Italian Police found 251 vehicles stolen in Canada and bound for Middle East

TORONTO – A joint Italian Police – Canadian RCMP – Interpol operation has made it possible to trace two hundred and fifty-one cars, with an estimated value of 22 million euros, stolen in Canada and “stored” inside various containers in transit in the Italian port of Gioia Tauro, in the province of Reggio Calabria. 

The vehicles – cars and SUVs to be “placed” on the North African and Middle Eastern markets – were found by agents of the State Police (Polizia di Stato), the Financial Police (Guardia di Finanza) and the Monopolies Agency (Agenzia dei Monopoli / ADM), in collaboration with the of the Royal Canadian Mounted Police at the Canadian Embassy in Italy.

With the help of Interpol, as part of investigations coordinated by the Palmi (Reggio Calabria) Prosecutor’s Office, starting from last September the Italian Police forces have analyzed the commercial transit and transport documents of 483 containers, loaded on 18 separate cargo ships. Then, the discovery. The cars had all been stolen in recent months in Canada, all of prestigious brands and all expensive and almost new: Mercedes, Porsche, Chrysler, Audi worth 150-200 thousand euros. In Italy, a place of transit, the vehicles already arrived with counterfeit identification data, often almost perfectly. From Canadian ports, the vehicles left for All Khoms (Libya), Casablanca (Morocco), Mersin (Turkey) and Jebel Ali (United Arab Emirates). All without particular problems, given that in those countries there is no legislation to regularize the entry of foreign cars, even without appropriate documentation.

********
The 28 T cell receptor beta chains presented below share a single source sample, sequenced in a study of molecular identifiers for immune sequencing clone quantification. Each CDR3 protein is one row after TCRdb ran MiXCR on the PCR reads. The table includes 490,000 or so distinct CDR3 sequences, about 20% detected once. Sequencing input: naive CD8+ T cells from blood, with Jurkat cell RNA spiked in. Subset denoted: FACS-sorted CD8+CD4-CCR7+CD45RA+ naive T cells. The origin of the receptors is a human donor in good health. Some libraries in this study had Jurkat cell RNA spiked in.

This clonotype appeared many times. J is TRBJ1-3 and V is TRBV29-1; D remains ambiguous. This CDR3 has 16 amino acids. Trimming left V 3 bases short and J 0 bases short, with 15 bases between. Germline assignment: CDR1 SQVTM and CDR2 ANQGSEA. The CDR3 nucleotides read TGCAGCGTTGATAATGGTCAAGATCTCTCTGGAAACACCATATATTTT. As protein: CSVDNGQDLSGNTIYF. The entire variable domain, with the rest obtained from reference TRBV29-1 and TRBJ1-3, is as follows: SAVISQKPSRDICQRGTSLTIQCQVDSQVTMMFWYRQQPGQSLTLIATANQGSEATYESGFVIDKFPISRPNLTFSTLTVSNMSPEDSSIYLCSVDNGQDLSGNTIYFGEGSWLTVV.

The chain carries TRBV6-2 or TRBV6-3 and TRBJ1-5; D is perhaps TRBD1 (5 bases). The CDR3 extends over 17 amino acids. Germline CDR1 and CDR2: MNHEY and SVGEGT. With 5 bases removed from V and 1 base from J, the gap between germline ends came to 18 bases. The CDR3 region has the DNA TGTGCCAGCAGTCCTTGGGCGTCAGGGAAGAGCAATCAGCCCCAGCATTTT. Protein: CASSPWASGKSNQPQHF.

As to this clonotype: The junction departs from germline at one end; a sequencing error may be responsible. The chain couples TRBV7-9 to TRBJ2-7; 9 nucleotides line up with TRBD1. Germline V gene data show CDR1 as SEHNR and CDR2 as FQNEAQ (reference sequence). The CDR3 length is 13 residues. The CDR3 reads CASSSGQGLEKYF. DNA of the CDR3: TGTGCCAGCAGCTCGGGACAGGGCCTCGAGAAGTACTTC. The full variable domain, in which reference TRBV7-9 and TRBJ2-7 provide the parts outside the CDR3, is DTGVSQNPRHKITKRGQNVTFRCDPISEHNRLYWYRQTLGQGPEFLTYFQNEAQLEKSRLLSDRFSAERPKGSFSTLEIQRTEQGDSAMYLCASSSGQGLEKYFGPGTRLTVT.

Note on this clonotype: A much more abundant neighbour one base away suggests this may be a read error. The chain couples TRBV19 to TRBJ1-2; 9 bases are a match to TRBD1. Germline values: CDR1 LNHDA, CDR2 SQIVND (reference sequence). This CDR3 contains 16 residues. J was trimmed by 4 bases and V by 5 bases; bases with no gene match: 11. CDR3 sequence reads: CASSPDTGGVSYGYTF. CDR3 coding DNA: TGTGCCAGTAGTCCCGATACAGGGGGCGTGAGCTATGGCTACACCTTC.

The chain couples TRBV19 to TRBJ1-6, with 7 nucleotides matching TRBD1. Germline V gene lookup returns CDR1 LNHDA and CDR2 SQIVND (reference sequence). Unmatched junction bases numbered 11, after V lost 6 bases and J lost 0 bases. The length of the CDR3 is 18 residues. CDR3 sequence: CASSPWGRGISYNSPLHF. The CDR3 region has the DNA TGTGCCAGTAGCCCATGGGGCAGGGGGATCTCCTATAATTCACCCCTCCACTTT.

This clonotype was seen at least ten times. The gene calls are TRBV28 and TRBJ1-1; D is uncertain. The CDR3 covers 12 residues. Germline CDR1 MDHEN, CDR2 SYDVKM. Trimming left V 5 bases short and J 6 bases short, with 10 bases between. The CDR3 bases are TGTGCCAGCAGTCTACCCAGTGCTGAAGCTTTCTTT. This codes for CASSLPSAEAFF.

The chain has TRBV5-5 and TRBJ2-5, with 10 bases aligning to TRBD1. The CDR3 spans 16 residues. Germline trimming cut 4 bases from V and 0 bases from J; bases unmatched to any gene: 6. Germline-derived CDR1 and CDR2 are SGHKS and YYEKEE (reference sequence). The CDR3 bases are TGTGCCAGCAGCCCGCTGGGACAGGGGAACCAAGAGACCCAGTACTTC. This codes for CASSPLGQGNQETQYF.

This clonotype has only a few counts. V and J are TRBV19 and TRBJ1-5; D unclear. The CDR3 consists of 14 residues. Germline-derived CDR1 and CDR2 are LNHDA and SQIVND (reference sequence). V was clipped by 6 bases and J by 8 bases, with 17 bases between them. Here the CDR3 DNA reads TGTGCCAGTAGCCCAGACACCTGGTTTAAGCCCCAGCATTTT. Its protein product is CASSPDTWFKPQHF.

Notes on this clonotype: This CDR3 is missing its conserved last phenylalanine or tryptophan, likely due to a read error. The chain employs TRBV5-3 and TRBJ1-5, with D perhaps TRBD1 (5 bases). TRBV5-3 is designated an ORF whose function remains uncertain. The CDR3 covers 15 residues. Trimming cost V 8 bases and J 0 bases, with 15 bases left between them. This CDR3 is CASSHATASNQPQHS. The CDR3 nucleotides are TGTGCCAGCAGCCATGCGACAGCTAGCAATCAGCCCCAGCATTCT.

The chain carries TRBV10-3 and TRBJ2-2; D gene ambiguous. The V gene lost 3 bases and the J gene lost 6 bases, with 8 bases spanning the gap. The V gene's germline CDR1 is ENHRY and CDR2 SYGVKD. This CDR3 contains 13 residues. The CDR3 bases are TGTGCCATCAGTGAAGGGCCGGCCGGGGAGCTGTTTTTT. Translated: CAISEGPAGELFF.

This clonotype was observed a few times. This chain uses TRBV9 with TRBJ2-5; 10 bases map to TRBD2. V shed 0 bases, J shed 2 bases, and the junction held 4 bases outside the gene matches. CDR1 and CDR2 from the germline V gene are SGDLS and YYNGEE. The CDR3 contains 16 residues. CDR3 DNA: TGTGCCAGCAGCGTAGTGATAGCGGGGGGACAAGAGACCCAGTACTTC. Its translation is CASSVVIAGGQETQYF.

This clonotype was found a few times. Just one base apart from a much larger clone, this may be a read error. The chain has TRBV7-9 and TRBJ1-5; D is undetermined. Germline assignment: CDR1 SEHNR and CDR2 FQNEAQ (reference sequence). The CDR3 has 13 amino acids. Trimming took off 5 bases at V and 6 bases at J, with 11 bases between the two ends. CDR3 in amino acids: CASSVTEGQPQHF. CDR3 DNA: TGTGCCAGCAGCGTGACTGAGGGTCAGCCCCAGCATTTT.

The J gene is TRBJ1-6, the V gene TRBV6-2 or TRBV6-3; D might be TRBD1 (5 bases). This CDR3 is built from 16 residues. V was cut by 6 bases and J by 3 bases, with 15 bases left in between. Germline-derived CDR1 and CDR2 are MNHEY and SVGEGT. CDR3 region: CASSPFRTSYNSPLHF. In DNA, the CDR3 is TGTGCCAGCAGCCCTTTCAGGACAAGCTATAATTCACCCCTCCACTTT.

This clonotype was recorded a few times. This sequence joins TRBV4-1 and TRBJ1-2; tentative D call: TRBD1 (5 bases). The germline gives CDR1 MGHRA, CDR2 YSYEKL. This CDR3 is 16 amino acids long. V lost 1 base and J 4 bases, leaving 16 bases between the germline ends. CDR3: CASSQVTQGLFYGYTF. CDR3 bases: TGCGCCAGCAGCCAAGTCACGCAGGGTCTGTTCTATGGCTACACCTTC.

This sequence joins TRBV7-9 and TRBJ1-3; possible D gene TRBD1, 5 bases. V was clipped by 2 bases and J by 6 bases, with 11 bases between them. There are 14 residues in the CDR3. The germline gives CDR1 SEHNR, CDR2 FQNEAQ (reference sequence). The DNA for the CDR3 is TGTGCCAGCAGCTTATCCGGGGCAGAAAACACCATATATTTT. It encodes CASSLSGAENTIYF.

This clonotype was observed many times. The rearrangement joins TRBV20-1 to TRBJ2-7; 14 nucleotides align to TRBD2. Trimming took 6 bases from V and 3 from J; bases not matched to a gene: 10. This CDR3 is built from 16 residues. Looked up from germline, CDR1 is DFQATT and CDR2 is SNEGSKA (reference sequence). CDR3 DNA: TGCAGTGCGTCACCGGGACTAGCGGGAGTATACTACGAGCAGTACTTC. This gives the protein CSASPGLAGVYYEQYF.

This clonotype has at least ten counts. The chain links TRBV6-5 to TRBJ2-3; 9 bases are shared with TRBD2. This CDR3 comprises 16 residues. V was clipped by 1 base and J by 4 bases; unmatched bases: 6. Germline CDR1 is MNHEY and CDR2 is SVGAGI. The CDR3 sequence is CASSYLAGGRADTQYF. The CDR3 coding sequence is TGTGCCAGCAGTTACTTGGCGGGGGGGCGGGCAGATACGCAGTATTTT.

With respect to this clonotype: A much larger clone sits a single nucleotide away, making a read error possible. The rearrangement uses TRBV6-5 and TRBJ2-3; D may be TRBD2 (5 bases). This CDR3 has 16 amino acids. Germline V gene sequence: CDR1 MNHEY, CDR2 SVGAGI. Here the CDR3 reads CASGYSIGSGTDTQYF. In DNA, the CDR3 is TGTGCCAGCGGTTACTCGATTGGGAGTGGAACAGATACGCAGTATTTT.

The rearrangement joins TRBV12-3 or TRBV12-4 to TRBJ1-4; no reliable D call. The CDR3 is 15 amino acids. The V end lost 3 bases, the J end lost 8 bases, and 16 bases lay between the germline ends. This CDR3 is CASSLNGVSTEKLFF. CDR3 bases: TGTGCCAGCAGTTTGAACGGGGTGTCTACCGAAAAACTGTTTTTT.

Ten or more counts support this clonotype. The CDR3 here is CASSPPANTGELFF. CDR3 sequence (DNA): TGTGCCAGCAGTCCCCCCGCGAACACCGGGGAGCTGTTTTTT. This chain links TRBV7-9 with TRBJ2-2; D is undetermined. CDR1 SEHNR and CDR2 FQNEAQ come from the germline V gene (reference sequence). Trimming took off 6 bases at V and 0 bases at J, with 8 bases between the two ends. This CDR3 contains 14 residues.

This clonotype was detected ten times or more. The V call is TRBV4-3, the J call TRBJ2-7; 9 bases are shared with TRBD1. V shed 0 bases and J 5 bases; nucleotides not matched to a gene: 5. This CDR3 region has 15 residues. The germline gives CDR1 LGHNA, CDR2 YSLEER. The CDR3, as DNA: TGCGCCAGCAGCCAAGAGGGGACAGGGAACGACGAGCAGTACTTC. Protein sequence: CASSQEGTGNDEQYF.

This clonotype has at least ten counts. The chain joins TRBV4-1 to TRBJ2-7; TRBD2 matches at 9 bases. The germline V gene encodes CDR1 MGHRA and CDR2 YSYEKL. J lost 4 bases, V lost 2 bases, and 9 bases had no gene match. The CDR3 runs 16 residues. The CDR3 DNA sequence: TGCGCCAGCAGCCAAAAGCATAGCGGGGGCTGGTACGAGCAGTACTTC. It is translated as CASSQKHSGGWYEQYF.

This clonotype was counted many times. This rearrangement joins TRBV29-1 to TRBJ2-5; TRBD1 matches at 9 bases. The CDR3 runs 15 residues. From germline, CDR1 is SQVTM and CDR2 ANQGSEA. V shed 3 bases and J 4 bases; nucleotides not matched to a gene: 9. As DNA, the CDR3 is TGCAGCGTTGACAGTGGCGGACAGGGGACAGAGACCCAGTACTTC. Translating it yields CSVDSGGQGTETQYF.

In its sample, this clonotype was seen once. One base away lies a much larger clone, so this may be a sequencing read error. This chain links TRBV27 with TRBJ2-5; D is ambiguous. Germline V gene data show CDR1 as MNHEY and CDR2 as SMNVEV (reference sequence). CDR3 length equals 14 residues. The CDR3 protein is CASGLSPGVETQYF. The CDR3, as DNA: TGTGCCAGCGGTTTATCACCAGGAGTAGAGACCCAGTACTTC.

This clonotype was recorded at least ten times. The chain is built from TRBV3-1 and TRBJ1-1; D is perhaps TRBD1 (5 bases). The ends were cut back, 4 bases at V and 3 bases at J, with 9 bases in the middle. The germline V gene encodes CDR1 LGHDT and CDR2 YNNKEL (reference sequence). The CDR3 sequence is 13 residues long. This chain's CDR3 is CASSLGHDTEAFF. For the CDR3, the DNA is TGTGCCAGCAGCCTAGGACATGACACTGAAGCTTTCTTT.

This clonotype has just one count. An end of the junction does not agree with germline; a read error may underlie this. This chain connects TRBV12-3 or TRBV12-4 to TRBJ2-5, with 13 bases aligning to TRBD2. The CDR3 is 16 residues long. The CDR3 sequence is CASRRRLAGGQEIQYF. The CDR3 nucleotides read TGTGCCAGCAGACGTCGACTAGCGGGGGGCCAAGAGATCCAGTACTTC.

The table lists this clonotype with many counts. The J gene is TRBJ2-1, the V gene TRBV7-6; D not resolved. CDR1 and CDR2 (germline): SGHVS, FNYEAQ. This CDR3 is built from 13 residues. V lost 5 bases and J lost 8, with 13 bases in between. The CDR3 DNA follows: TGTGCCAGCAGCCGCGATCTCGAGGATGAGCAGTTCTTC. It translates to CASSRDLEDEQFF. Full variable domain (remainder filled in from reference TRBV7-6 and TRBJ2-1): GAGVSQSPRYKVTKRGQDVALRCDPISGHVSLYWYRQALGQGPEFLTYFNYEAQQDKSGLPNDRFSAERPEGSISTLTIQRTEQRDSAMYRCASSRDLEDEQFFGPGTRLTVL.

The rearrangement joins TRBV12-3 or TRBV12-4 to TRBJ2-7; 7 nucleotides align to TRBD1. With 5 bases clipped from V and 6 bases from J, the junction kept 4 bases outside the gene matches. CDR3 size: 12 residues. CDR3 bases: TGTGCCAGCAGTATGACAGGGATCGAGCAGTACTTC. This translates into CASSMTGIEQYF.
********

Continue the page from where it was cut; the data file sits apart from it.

In practice, the vehicles were stolen in Canada and then resold at “extraordinary” prices in Africa and the Middle East, after having disguised the chassis data and after the intermediate stop in Gioia Tauro, Italy.

As part of the raid, 7,650 Canadian dollars were also seized, divided into banknotes of various denominations, found in a vehicle also stolen in Canadian territory.

Car theft is becoming a national emergency in Canada, where it is being discussed at all levels of government. By some estimates, car theft rates in Quebec increased by half in 2022 compared to the previous year, and police in the Toronto metropolitan area saw car thefts increase by almost 300 per cent from 2015 to 2023. Experts call for all levels of government to work with industry stakeholders to stem a phenomenon that is creating huge problems not only for victims of theft, but also for insurance companies forced to deal with a record number of thefts, never seen before.

In the pics, the “raid” by the Italian Police forces and some of the cars stolen in Canada and recovered in Italy (photo: Italian State Police – Guardia di Finanza – ADM)